Did the name for Juan Diego's mother actually come from this other devotion?
If you tell someone that you want to meet up in Portland, it’s important to specify whether you mean Maine or Oregon. Likewise, in her desire to show her closeness, Our Lady has appeared so many times that some of her titles and names have been associated with multiple images or shrines. Luckily Our Lady answers to all of the names we associate with her, but taking a look at some of her titles, and repeated titles, can be an interesting way of learning more about her.
Our Lady of the Rosary, for example, is regularly used in reference to the image of Mary from her appearance to St. Dominic, as well as to the image in Chiquinquira (Colombia). It is also the title we use to invoke the Blessed Mother on the feast honoring her intercession in the Battle of Lepanto, and one of her titles at Fatima.
The Black Madonna is another example. What image comes to mind when you hear that title? A friend of mine once told me that she’d seen a picture of the Black Madonna and would love a copy. I sent her an image of Our Lady Czestochowa; she was actually looking for the icon of Our Lady of the Gate of Dawn in Vilnius.
I have since found out that there are many icons and statues of Our Lady affectionately referred to as the “Black Madonna,” including Our Lady of Guadalupe. No, not the one in Mexico, but a lesser known, yet no less powerful image in Spain. Our Lady of Guadalupe of Extremadura predates the Virgin of Guadalupe by centuries, and possibly influenced the name of the latter apparition.
At the time that the Virgin appeared to St. Juan Diego on Tepeyac Hill, the Spanish explorers in the region were very familiar with the Spanish Our Lady of Guadalupe and may have identified the Mexican apparitions as a sign of Our Lady of Guadalupe’s presence in the New World. (An alternative theory suggests that the name Guadalupe came about through a consistent mispronunciation of an indigenous term unknown to the European explorers.)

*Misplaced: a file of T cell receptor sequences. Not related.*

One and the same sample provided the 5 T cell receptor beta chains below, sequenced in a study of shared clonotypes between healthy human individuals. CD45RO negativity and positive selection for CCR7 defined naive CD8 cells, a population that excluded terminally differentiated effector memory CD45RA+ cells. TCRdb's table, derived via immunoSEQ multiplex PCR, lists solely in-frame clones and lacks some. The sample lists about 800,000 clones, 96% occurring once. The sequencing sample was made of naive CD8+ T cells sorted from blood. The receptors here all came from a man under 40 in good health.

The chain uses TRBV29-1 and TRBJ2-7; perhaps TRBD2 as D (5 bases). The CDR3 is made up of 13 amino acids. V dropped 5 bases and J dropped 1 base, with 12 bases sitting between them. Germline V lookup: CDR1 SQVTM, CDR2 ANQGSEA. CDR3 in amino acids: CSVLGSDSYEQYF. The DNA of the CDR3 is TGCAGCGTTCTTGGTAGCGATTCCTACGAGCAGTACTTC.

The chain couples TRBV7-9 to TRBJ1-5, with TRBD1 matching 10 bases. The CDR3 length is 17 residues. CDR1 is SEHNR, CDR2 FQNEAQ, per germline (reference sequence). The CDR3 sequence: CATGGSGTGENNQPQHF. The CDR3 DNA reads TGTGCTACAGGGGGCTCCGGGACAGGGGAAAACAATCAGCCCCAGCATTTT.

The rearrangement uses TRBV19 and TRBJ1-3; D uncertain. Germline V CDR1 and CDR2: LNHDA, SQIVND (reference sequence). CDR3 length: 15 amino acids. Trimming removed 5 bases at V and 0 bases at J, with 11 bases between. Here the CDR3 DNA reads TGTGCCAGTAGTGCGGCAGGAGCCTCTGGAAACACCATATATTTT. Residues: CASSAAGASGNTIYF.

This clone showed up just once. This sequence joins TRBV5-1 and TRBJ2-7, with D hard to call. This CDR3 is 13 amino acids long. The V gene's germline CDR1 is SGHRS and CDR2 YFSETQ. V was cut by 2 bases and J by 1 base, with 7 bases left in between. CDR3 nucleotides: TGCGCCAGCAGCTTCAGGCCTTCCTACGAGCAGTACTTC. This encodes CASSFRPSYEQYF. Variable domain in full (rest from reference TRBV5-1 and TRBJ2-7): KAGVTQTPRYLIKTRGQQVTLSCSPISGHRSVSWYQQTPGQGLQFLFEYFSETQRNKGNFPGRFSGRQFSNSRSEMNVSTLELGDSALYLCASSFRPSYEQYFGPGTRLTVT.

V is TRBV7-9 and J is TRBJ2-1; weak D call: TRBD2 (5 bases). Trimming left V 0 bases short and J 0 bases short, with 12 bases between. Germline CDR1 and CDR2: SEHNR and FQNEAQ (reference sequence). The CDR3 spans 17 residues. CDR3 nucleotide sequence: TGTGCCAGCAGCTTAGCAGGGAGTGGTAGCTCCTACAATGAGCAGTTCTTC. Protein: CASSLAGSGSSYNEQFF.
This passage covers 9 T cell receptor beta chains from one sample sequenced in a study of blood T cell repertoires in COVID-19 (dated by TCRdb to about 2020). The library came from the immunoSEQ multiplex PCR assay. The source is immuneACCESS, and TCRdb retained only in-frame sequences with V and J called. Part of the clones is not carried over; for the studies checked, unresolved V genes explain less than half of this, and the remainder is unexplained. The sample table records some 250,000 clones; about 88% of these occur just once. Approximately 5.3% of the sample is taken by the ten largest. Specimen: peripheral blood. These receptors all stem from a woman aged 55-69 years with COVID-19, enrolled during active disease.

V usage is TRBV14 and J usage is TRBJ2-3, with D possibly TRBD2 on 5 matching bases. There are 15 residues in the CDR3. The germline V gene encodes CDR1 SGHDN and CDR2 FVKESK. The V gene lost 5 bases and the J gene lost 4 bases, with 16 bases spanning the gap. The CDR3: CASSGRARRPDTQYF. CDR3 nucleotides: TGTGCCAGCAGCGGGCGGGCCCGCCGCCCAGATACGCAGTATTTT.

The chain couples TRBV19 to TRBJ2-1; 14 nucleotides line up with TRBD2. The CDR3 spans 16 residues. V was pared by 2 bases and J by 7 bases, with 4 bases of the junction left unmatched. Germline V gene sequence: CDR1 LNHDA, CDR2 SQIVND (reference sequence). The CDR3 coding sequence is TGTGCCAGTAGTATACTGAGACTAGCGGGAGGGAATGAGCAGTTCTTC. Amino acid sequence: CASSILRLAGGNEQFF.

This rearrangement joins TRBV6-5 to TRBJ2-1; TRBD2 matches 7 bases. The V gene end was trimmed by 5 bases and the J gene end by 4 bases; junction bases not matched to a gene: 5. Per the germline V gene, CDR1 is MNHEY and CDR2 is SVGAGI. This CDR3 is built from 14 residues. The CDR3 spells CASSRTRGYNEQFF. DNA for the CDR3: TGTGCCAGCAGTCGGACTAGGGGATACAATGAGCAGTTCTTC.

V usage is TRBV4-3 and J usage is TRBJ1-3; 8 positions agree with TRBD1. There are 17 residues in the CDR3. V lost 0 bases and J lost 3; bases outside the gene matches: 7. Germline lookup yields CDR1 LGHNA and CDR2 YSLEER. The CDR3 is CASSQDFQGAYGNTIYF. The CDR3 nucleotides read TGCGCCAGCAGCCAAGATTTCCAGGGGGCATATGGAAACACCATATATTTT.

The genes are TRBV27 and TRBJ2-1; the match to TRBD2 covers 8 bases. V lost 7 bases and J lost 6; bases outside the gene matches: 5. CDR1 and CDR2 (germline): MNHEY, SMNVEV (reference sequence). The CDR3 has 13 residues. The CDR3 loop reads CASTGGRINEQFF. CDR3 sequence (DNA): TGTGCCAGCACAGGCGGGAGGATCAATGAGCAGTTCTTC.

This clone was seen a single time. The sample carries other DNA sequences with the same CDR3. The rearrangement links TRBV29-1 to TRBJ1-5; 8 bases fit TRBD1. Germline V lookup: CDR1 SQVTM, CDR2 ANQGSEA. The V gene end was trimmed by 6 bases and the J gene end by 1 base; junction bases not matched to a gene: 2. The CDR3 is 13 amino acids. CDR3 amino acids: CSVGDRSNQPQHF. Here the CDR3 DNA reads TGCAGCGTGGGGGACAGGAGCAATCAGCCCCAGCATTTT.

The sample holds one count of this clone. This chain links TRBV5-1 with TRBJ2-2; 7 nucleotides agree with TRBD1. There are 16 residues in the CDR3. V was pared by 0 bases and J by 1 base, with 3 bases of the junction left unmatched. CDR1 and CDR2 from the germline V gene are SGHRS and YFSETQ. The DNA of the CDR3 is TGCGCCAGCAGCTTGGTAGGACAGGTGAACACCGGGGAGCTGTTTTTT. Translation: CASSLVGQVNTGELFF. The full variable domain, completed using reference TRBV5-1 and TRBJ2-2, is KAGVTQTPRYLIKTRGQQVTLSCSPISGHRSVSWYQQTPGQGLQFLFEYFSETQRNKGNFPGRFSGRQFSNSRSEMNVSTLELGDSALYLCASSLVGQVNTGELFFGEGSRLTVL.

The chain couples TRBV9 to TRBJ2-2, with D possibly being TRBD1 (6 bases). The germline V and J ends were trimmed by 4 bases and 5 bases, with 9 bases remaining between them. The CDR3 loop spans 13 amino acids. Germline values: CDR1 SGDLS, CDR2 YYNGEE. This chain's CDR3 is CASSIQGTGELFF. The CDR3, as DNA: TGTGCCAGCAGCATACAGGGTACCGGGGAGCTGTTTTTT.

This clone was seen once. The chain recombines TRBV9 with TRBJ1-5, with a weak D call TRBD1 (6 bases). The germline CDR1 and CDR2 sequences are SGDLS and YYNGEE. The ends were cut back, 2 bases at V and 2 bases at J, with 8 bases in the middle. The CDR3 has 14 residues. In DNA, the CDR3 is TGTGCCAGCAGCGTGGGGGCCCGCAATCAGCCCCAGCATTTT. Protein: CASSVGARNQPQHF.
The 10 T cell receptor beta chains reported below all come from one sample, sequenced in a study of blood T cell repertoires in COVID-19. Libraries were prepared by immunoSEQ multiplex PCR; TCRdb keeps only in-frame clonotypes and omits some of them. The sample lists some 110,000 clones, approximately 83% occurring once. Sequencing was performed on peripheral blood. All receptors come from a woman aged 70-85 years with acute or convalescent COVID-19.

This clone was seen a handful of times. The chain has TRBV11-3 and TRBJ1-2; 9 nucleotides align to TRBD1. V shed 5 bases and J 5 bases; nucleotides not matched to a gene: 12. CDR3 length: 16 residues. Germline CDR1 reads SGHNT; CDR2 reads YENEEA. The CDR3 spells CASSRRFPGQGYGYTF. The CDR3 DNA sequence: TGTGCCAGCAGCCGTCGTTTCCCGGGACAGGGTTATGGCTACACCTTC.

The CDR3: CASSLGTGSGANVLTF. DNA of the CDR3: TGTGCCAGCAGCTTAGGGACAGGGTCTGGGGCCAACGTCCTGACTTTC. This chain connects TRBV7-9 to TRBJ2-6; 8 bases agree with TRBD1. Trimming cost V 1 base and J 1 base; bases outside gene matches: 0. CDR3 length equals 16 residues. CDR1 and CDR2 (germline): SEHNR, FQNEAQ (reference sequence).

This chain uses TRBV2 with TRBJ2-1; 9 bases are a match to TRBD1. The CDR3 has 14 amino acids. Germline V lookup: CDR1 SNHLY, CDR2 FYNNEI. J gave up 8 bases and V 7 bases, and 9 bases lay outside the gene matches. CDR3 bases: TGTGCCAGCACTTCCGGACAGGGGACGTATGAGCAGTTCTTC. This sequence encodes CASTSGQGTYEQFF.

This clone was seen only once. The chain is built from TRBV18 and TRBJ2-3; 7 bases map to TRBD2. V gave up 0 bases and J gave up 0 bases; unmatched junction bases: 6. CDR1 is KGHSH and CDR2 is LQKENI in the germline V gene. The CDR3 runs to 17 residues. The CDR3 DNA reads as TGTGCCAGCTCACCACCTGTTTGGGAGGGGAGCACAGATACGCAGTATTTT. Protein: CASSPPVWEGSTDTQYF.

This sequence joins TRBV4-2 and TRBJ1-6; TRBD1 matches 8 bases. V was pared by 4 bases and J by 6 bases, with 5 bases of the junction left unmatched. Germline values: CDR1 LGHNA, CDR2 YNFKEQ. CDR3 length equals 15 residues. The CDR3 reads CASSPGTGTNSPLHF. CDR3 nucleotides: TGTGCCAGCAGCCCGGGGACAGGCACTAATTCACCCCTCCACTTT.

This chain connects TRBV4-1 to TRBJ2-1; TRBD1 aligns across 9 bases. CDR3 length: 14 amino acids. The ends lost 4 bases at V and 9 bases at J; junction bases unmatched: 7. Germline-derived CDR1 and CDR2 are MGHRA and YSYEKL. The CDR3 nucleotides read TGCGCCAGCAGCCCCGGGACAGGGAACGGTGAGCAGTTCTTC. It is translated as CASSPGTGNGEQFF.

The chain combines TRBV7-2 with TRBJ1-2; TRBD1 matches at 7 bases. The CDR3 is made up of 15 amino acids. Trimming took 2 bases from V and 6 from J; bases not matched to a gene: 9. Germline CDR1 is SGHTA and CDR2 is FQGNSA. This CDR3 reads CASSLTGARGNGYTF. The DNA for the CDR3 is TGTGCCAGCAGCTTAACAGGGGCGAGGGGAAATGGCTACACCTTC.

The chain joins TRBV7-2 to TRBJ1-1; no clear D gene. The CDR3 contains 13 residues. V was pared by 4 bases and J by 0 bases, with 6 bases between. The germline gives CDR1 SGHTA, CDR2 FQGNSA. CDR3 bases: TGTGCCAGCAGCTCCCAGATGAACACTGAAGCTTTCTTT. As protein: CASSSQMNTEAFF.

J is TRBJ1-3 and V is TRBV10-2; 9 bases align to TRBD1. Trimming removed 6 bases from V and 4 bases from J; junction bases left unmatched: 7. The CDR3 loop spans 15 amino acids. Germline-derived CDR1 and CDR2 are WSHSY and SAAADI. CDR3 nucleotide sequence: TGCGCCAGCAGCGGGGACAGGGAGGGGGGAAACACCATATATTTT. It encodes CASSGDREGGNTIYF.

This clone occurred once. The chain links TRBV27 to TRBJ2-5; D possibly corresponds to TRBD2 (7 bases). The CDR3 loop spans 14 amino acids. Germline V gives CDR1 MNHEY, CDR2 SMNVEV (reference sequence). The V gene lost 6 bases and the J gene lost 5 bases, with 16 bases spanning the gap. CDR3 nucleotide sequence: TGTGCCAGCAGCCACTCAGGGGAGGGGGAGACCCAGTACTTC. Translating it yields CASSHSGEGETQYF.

According to tradition, St. Luke the Evangelist himself carved the original image of Our Lady of Guadalupe. The statue made its way to Spain in the 6th century, when Pope Gregory I gifted it to St. Leander of Seville.
When the Moors invaded Seville in the early 8th century, someone buried the image in a cave in the Extremadura region of Spain. The cave was located near the Guadalupejo (now called Guadalupe) River. More than 600 years later, in the early 1300s, a Spanish shepherd saw an apparition of the Blessed Mother who directed him to the whereabouts of the statue.
While the early history of the image is based on tradition, the story of the image from the 1300s on was clearly recorded. Devotion to the image quickly grew, and the original, simple statue was soon clothed in splendid robes, a witness to Blessed Mother’s glory and the powerful miracles and graces obtained through her intercession.
King Ferdinand and Queen Isabella of Spain had a devotion to Our Lady in her manifestation as this image, as did Christopher Columbus, who named the “Santa Maria” vessel in her honor. When Columbus returned safely from his voyage to the new world, he visited the shrine of Our Lady of Guadalupe in Extremadura to thank her for her protection.
The church housing Our Lady of Extremadura was built in 1730. The image was canonically crowned and named patroness of Extremadura in 1907, and made patroness of the entire Spanish-speaking world in 1928.
In 1955, Pope Pius XII named the shrine a minor basilica.
Our Lady of Guadalupe, pray for us!